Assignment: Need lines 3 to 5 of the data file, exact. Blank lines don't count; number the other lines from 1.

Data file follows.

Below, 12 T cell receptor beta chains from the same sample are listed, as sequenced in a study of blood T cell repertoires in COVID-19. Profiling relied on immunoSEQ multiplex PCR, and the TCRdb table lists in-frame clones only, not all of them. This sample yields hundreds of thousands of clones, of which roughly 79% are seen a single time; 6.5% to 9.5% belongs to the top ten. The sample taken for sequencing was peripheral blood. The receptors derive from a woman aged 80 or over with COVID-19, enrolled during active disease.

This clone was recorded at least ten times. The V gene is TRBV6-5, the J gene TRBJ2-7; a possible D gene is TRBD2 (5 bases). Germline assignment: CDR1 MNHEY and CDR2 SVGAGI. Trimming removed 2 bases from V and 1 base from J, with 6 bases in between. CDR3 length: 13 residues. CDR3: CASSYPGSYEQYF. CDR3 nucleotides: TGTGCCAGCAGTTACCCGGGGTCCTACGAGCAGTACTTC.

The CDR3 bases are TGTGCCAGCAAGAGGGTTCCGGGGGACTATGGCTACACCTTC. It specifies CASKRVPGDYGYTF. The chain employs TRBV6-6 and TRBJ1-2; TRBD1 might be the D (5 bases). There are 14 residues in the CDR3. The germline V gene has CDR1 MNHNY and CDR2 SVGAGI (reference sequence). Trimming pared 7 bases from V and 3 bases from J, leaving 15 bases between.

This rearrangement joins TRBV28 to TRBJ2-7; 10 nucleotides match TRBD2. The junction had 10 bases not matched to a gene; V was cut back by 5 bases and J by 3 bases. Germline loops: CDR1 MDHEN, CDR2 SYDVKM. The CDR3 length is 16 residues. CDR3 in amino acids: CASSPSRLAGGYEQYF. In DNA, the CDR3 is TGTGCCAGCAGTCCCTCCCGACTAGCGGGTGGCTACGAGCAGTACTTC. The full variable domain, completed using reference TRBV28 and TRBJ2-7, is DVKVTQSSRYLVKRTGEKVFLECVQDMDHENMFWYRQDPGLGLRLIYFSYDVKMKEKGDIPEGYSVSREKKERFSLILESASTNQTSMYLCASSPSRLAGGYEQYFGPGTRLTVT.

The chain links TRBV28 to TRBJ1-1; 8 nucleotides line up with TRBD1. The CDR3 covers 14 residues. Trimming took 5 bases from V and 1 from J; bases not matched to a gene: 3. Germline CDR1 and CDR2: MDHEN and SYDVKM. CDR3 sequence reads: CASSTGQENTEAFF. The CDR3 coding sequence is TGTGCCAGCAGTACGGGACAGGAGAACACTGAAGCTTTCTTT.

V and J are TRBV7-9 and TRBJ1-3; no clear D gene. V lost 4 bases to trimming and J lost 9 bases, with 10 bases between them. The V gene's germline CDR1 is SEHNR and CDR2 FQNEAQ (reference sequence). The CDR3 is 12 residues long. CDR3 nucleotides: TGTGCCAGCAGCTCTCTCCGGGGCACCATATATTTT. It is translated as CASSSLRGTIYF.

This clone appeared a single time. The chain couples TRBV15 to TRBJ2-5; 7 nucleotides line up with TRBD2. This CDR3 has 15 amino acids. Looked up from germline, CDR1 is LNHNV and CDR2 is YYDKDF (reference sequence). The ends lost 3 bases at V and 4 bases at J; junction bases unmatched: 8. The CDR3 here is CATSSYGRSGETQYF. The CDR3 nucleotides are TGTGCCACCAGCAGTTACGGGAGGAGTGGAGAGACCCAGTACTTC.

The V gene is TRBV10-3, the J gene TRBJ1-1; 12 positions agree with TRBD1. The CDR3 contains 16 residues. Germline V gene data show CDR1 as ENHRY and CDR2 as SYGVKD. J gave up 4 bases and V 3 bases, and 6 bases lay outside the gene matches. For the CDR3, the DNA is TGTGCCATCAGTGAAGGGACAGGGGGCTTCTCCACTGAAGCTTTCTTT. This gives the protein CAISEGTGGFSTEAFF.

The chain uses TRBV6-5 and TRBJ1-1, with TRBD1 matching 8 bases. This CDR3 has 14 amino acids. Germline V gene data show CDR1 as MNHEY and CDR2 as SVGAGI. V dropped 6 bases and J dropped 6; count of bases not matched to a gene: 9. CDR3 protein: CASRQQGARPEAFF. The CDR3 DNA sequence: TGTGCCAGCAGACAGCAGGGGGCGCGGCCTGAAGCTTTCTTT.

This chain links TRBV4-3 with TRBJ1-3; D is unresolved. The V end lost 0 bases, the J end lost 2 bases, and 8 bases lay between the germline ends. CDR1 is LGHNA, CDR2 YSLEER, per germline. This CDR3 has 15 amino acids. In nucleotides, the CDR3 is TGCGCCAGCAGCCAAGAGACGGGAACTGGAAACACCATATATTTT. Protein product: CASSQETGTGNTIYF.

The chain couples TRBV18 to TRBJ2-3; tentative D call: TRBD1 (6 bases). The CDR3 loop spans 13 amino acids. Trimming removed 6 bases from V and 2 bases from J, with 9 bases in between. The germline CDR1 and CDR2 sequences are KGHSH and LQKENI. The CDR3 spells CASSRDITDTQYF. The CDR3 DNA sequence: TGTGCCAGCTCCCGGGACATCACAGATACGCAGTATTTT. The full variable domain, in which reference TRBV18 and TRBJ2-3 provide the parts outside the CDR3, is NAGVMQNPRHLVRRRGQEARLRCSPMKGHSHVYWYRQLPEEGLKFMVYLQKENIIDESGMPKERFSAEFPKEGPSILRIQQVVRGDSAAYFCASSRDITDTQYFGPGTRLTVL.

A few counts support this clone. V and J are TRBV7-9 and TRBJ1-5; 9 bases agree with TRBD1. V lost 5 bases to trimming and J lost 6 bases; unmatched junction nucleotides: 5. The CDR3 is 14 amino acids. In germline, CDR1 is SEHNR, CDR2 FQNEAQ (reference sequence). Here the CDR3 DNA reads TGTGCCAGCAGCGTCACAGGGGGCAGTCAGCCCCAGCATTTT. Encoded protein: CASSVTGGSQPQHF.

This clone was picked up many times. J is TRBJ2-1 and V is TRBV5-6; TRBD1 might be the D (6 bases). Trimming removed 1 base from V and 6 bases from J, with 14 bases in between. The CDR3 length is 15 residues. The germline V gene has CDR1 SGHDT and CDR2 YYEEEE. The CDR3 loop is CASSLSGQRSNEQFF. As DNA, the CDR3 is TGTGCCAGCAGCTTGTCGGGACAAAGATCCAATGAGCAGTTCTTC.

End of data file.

The CDR3 bases are TGTGCCAGCAAGAGGGTTCCGGGGGACTATGGCTACACCTTC. It specifies CASKRVPGDYGYTF. The chain employs TRBV6-6 and TRBJ1-2; TRBD1 might be the D (5 bases). There are 14 residues in the CDR3. The germline V gene has CDR1 MNHNY and CDR2 SVGAGI (reference sequence). Trimming pared 7 bases from V and 3 bases from J, leaving 15 bases between.

This rearrangement joins TRBV28 to TRBJ2-7; 10 nucleotides match TRBD2. The junction had 10 bases not matched to a gene; V was cut back by 5 bases and J by 3 bases. Germline loops: CDR1 MDHEN, CDR2 SYDVKM. The CDR3 length is 16 residues. CDR3 in amino acids: CASSPSRLAGGYEQYF. In DNA, the CDR3 is TGTGCCAGCAGTCCCTCCCGACTAGCGGGTGGCTACGAGCAGTACTTC. The full variable domain, completed using reference TRBV28 and TRBJ2-7, is DVKVTQSSRYLVKRTGEKVFLECVQDMDHENMFWYRQDPGLGLRLIYFSYDVKMKEKGDIPEGYSVSREKKERFSLILESASTNQTSMYLCASSPSRLAGGYEQYFGPGTRLTVT.

The chain links TRBV28 to TRBJ1-1; 8 nucleotides line up with TRBD1. The CDR3 covers 14 residues. Trimming took 5 bases from V and 1 from J; bases not matched to a gene: 3. Germline CDR1 and CDR2: MDHEN and SYDVKM. CDR3 sequence reads: CASSTGQENTEAFF. The CDR3 coding sequence is TGTGCCAGCAGTACGGGACAGGAGAACACTGAAGCTTTCTTT.